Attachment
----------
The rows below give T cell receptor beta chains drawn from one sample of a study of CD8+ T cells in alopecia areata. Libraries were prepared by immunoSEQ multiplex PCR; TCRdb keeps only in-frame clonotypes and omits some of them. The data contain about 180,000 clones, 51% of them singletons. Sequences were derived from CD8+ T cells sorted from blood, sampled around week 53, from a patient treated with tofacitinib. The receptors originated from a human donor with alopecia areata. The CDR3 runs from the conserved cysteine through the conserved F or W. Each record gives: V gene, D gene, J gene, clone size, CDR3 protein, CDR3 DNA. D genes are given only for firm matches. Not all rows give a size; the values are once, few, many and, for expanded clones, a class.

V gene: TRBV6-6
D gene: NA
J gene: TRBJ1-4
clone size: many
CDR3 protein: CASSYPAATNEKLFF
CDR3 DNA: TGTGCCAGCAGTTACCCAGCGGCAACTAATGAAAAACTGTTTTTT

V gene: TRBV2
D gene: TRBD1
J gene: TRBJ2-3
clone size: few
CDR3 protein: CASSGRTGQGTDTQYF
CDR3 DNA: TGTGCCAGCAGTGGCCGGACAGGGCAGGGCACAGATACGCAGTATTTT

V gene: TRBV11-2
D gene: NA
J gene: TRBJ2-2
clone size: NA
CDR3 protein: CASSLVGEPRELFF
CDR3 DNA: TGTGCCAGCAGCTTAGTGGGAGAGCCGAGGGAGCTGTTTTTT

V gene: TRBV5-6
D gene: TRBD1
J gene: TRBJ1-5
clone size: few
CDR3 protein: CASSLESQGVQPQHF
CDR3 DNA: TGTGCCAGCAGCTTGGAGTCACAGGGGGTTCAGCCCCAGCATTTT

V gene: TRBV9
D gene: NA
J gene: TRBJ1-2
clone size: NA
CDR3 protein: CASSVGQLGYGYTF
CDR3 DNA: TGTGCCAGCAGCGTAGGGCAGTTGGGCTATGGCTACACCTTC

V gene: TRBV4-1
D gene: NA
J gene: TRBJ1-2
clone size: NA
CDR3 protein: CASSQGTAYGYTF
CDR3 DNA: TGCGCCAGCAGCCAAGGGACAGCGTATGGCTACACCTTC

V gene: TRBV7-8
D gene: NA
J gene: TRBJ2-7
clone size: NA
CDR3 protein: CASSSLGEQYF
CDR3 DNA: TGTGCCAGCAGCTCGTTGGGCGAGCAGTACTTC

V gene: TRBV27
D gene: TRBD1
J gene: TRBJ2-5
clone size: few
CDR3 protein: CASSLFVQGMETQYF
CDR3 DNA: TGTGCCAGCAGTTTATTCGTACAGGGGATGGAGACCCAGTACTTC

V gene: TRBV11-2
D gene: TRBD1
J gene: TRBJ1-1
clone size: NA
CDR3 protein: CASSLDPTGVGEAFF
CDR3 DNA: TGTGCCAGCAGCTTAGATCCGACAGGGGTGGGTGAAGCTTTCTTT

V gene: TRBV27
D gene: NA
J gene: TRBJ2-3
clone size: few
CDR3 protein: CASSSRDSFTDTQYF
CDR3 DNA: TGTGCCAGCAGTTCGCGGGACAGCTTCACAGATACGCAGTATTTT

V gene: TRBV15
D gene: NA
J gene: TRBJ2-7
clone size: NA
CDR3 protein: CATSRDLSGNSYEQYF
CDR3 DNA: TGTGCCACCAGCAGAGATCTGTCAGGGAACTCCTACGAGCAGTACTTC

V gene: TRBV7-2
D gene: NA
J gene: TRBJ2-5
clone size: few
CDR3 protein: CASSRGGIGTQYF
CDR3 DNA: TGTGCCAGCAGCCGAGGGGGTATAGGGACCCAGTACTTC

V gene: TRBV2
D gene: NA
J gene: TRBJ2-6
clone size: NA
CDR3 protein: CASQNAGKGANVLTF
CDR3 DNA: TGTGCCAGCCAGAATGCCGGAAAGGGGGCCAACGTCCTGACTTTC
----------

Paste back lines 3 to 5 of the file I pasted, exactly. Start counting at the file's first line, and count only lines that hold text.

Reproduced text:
D gene: NA
J gene: TRBJ1-4
clone size: many